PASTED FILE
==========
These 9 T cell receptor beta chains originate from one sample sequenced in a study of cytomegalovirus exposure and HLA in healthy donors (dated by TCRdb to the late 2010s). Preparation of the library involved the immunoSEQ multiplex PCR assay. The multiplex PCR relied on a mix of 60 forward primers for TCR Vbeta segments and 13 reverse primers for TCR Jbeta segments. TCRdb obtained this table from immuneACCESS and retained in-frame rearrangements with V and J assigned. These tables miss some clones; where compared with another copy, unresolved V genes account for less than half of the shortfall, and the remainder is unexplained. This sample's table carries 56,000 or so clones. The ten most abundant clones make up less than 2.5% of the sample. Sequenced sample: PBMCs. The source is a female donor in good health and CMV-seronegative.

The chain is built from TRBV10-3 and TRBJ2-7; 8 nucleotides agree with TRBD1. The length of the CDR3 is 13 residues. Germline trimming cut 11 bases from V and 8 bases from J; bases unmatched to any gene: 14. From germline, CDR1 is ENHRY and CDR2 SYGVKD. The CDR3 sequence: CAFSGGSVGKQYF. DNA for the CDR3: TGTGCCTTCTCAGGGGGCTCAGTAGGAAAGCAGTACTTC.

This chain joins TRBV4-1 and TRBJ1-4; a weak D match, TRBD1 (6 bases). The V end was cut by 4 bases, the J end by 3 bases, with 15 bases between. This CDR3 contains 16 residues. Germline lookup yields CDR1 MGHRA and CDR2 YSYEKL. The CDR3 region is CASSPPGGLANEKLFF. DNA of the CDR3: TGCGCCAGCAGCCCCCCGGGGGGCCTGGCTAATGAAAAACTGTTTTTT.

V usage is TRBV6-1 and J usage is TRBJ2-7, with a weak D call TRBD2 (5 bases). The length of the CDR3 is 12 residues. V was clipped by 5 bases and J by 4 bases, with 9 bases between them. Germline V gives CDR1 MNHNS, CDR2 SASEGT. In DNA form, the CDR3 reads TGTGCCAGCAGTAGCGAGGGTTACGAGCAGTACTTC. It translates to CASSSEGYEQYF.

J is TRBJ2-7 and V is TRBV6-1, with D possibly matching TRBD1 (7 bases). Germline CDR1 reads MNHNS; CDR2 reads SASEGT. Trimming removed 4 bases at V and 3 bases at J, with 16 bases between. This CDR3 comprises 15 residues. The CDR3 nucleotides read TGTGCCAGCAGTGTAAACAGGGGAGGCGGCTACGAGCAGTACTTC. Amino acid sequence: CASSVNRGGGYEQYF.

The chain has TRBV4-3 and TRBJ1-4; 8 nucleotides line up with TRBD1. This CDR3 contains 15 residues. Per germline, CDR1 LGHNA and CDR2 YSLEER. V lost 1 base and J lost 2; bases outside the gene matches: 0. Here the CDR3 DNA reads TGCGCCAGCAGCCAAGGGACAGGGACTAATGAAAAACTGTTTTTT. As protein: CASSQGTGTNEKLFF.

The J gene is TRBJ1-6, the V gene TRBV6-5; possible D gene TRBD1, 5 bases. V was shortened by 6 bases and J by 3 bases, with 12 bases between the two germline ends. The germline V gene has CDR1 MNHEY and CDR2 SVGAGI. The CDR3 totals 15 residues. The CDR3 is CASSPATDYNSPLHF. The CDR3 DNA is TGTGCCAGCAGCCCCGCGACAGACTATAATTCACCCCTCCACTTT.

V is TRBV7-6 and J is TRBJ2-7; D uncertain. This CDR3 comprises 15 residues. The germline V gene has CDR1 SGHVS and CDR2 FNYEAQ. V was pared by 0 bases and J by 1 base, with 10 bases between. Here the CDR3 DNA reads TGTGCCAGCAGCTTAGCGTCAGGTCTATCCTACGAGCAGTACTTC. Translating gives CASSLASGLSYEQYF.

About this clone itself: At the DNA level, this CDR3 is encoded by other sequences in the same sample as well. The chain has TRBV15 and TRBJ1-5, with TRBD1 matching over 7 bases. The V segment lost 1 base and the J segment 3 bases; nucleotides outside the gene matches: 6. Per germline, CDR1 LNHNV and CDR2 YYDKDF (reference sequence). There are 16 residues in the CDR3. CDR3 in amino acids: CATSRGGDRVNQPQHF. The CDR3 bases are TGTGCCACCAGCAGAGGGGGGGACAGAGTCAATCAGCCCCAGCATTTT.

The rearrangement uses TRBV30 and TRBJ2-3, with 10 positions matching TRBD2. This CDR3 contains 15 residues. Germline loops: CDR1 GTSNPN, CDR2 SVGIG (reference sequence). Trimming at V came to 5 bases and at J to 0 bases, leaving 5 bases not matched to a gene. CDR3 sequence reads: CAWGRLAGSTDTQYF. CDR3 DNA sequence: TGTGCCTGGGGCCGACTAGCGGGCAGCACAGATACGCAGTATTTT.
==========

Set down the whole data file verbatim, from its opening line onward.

These 9 T cell receptor beta chains originate from one sample sequenced in a study of cytomegalovirus exposure and HLA in healthy donors (dated by TCRdb to the late 2010s). Preparation of the library involved the immunoSEQ multiplex PCR assay. The multiplex PCR relied on a mix of 60 forward primers for TCR Vbeta segments and 13 reverse primers for TCR Jbeta segments. TCRdb obtained this table from immuneACCESS and retained in-frame rearrangements with V and J assigned. These tables miss some clones; where compared with another copy, unresolved V genes account for less than half of the shortfall, and the remainder is unexplained. This sample's table carries 56,000 or so clones. The ten most abundant clones make up less than 2.5% of the sample. Sequenced sample: PBMCs. The source is a female donor in good health and CMV-seronegative.

The chain is built from TRBV10-3 and TRBJ2-7; 8 nucleotides agree with TRBD1. The length of the CDR3 is 13 residues. Germline trimming cut 11 bases from V and 8 bases from J; bases unmatched to any gene: 14. From germline, CDR1 is ENHRY and CDR2 SYGVKD. The CDR3 sequence: CAFSGGSVGKQYF. DNA for the CDR3: TGTGCCTTCTCAGGGGGCTCAGTAGGAAAGCAGTACTTC.

This chain joins TRBV4-1 and TRBJ1-4; a weak D match, TRBD1 (6 bases). The V end was cut by 4 bases, the J end by 3 bases, with 15 bases between. This CDR3 contains 16 residues. Germline lookup yields CDR1 MGHRA and CDR2 YSYEKL. The CDR3 region is CASSPPGGLANEKLFF. DNA of the CDR3: TGCGCCAGCAGCCCCCCGGGGGGCCTGGCTAATGAAAAACTGTTTTTT.

V usage is TRBV6-1 and J usage is TRBJ2-7, with a weak D call TRBD2 (5 bases). The length of the CDR3 is 12 residues. V was clipped by 5 bases and J by 4 bases, with 9 bases between them. Germline V gives CDR1 MNHNS, CDR2 SASEGT. In DNA form, the CDR3 reads TGTGCCAGCAGTAGCGAGGGTTACGAGCAGTACTTC. It translates to CASSSEGYEQYF.

J is TRBJ2-7 and V is TRBV6-1, with D possibly matching TRBD1 (7 bases). Germline CDR1 reads MNHNS; CDR2 reads SASEGT. Trimming removed 4 bases at V and 3 bases at J, with 16 bases between. This CDR3 comprises 15 residues. The CDR3 nucleotides read TGTGCCAGCAGTGTAAACAGGGGAGGCGGCTACGAGCAGTACTTC. Amino acid sequence: CASSVNRGGGYEQYF.

The chain has TRBV4-3 and TRBJ1-4; 8 nucleotides line up with TRBD1. This CDR3 contains 15 residues. Per germline, CDR1 LGHNA and CDR2 YSLEER. V lost 1 base and J lost 2; bases outside the gene matches: 0. Here the CDR3 DNA reads TGCGCCAGCAGCCAAGGGACAGGGACTAATGAAAAACTGTTTTTT. As protein: CASSQGTGTNEKLFF.

The J gene is TRBJ1-6, the V gene TRBV6-5; possible D gene TRBD1, 5 bases. V was shortened by 6 bases and J by 3 bases, with 12 bases between the two germline ends. The germline V gene has CDR1 MNHEY and CDR2 SVGAGI. The CDR3 totals 15 residues. The CDR3 is CASSPATDYNSPLHF. The CDR3 DNA is TGTGCCAGCAGCCCCGCGACAGACTATAATTCACCCCTCCACTTT.

V is TRBV7-6 and J is TRBJ2-7; D uncertain. This CDR3 comprises 15 residues. The germline V gene has CDR1 SGHVS and CDR2 FNYEAQ. V was pared by 0 bases and J by 1 base, with 10 bases between. Here the CDR3 DNA reads TGTGCCAGCAGCTTAGCGTCAGGTCTATCCTACGAGCAGTACTTC. Translating gives CASSLASGLSYEQYF.

About this clone itself: At the DNA level, this CDR3 is encoded by other sequences in the same sample as well. The chain has TRBV15 and TRBJ1-5, with TRBD1 matching over 7 bases. The V segment lost 1 base and the J segment 3 bases; nucleotides outside the gene matches: 6. Per germline, CDR1 LNHNV and CDR2 YYDKDF (reference sequence). There are 16 residues in the CDR3. CDR3 in amino acids: CATSRGGDRVNQPQHF. The CDR3 bases are TGTGCCACCAGCAGAGGGGGGGACAGAGTCAATCAGCCCCAGCATTTT.

The rearrangement uses TRBV30 and TRBJ2-3, with 10 positions matching TRBD2. This CDR3 contains 15 residues. Germline loops: CDR1 GTSNPN, CDR2 SVGIG (reference sequence). Trimming at V came to 5 bases and at J to 0 bases, leaving 5 bases not matched to a gene. CDR3 sequence reads: CAWGRLAGSTDTQYF. CDR3 DNA sequence: TGTGCCTGGGGCCGACTAGCGGGCAGCACAGATACGCAGTATTTT.